|University of Minnesota Health Plan Task Force||January 14, 1998|
|Comparison of Health Insurance Purchasing Alternatives|
|Executive Summary||Introduction||Current Shortcomings||Trends||Alternative Models||Profiles||Retirees||Further Analysis||Summary|
|Appendices: 1, 2, 3, 4, 5, 6, 7, 8||Glossary|
University of Minnesota retirees not eligible for Medicare are required to pay the total premium if they want to continue their health insurance coverage. This University policy is also followed at several large research universities around the country. Other universities do continue to subsidize the health insurance of faculty and staff upon retirement. The universities that are compared include the University of Washington, the University of Michigan, Purdue University, the University of Illinois, Penn State University, the University of Wisconsin, and the University of Iowa. The Toro company is a local employer that was also included because of its novel retiree premium policy.
The University of Washington offers nine health plans to retirees who are not yet eligible for Medicare. These are the same plans available to active University employees. Retirees are responsible for the total premium which ranges from $118.47 to $162.43 per month for single coverage and from $317.82 to $438.71 per month for family coverage. See Appendices 7 and 8 for more comparisons of retiree premiums.
The University of Wisconsin and Purdue University make available several health plans to their retirees, but provide no premium subsidy. Retirees are required to pay the total premium themselves if they choose to continue their coverage. The University of Wisconsin offers an indemnity plan, an HMO plan, and a PPO (preferred provider organization) plan. Total premiums are $185.00, $135.00, and $153.00 for single coverage, respectively. Total premiums are $483.00, $330.00, and $360.00 for family coverage, respectively. Purdue University offers an indemnity plan and an HMO plan. The total premiums for single coverage are $146.00 and $123.00, and $292.00 and $146.00 for family coverage.
The University of Michigan, Pennsylvania State University, the University of Illinois and the University of Iowa do subsidize the total premium for retirees. The University of Michigan offers an indemnity plan, an HMO plan, and a PPO plan. The total premiums for single coverage are $57.00, $116.00, and $150.00, and employee premiums for the three plans are $0.00, $47.00, and $81.00. At Penn State University, retirees can enroll in an indemnity or an HMO plan. The total premiums are $124.00 and $54.00 for single coverage, and $250.00 and $112.00 for family coverage. The employee premiums for the two plans are $6.00 for single coverage and $14.00 for family coverage. The University of Illinois has an indemnity plan, an HMO plan, and a PPO plan. The total premiums for single coverage are $249.00, $170.00, and $182.00, and do not have any employee premium. The total premiums for family coverage are $596.00, $430.00, and $430.00. The employee premiums are $155.00, $108.00, and $108.00, respectively.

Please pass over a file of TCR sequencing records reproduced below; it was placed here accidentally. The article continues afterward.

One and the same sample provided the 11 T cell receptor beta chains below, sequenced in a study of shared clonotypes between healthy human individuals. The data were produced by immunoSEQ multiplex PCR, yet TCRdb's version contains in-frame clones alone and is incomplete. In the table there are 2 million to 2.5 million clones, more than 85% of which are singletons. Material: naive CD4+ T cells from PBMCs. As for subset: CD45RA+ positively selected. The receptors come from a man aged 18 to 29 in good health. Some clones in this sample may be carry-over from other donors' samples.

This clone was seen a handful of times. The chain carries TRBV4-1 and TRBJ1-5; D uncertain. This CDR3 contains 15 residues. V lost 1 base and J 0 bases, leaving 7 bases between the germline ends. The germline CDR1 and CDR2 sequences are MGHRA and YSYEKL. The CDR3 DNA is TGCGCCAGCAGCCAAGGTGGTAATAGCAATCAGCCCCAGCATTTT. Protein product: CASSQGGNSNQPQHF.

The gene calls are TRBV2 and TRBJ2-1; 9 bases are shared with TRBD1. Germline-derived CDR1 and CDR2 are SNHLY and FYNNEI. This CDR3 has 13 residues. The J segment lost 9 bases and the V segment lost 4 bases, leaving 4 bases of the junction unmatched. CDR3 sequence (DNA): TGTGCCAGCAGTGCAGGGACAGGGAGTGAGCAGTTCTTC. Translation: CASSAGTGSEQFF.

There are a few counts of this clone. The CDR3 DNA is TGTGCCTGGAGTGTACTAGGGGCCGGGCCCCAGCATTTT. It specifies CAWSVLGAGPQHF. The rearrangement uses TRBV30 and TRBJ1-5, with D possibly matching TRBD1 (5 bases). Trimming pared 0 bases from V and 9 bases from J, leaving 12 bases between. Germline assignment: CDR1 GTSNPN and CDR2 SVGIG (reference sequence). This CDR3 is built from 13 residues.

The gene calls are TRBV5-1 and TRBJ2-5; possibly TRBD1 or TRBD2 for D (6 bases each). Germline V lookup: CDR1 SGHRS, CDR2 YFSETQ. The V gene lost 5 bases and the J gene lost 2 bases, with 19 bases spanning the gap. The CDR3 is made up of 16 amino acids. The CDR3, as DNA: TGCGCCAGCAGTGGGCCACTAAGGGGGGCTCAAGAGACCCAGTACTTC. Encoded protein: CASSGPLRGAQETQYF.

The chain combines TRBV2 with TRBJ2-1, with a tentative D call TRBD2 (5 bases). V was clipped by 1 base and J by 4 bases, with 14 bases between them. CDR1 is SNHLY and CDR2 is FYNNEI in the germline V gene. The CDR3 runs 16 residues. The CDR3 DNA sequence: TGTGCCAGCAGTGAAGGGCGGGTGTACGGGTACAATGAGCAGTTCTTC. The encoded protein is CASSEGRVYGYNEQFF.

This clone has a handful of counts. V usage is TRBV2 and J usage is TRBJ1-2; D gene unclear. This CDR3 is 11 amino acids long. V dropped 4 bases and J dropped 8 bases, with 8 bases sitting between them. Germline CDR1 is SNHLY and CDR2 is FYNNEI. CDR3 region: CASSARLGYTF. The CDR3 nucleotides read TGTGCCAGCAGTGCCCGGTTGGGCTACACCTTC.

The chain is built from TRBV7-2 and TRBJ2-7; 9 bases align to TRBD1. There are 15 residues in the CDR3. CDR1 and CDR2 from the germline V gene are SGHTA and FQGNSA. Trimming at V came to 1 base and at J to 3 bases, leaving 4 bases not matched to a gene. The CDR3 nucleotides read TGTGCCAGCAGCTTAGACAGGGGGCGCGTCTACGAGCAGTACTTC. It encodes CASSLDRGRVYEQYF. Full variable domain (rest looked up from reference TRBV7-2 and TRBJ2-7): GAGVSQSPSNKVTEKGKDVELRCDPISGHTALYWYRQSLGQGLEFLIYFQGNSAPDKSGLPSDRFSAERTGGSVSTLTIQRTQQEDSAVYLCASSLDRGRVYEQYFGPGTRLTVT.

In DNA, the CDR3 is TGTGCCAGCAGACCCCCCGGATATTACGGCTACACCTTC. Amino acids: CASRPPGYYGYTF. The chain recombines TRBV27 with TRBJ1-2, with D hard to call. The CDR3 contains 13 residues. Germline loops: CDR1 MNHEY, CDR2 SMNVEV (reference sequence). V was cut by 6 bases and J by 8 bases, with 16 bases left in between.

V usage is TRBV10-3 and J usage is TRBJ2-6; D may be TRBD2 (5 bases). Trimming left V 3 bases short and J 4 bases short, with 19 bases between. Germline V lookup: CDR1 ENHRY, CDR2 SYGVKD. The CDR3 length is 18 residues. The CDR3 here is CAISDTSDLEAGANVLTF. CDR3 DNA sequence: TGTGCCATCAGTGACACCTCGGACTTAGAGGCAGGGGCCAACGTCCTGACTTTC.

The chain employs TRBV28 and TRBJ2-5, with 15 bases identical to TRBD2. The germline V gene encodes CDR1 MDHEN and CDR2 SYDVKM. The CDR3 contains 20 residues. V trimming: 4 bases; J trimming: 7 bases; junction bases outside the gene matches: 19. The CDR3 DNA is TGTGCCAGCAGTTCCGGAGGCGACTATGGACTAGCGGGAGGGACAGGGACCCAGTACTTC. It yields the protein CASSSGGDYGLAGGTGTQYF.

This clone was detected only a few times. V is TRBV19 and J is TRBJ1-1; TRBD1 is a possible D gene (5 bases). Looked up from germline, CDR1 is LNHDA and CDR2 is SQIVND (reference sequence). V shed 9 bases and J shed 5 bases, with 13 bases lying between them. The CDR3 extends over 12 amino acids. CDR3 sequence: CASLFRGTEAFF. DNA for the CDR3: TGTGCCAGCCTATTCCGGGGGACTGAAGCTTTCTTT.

The University of Iowa offers three indemnity plans, primarily because managed care plans do not have significant market penetration in Iowa. The first indemnity plan covers 90% of all medical costs. The second indemnity plan covers 90% of all costs, but also has an $800 deductible. The third indemnity plan covers 80% of all costs. Total premiums for these plans range from $69.00 to $194.00 for single coverage, and $69.00 to $388.00 for family coverage. The University contributes $85.00 towards single and family coverage premiums.
Toro, a local employer, was also included because it has a hybrid retiree premium policy this is notable. Toro employees who have work at least 10 years are eligible for health benefits upon retirement. Until they reach age 62, retirees are responsible for paying the entire total premium of the health plan they choose. Between ages 62 and 65, retirees are required to pay only the employee premium contribution and Toro pays the employer portion as they would for active employees.
To remain competitive with other large research universities, the University may want to consider subsidizing health premiums for retirees across the board or using some variant of Toro’s hybrid policy. See Appendices 7 and 8 for more comparison information on retiree premiums at other major universities.
|Next Section: Further Analysis|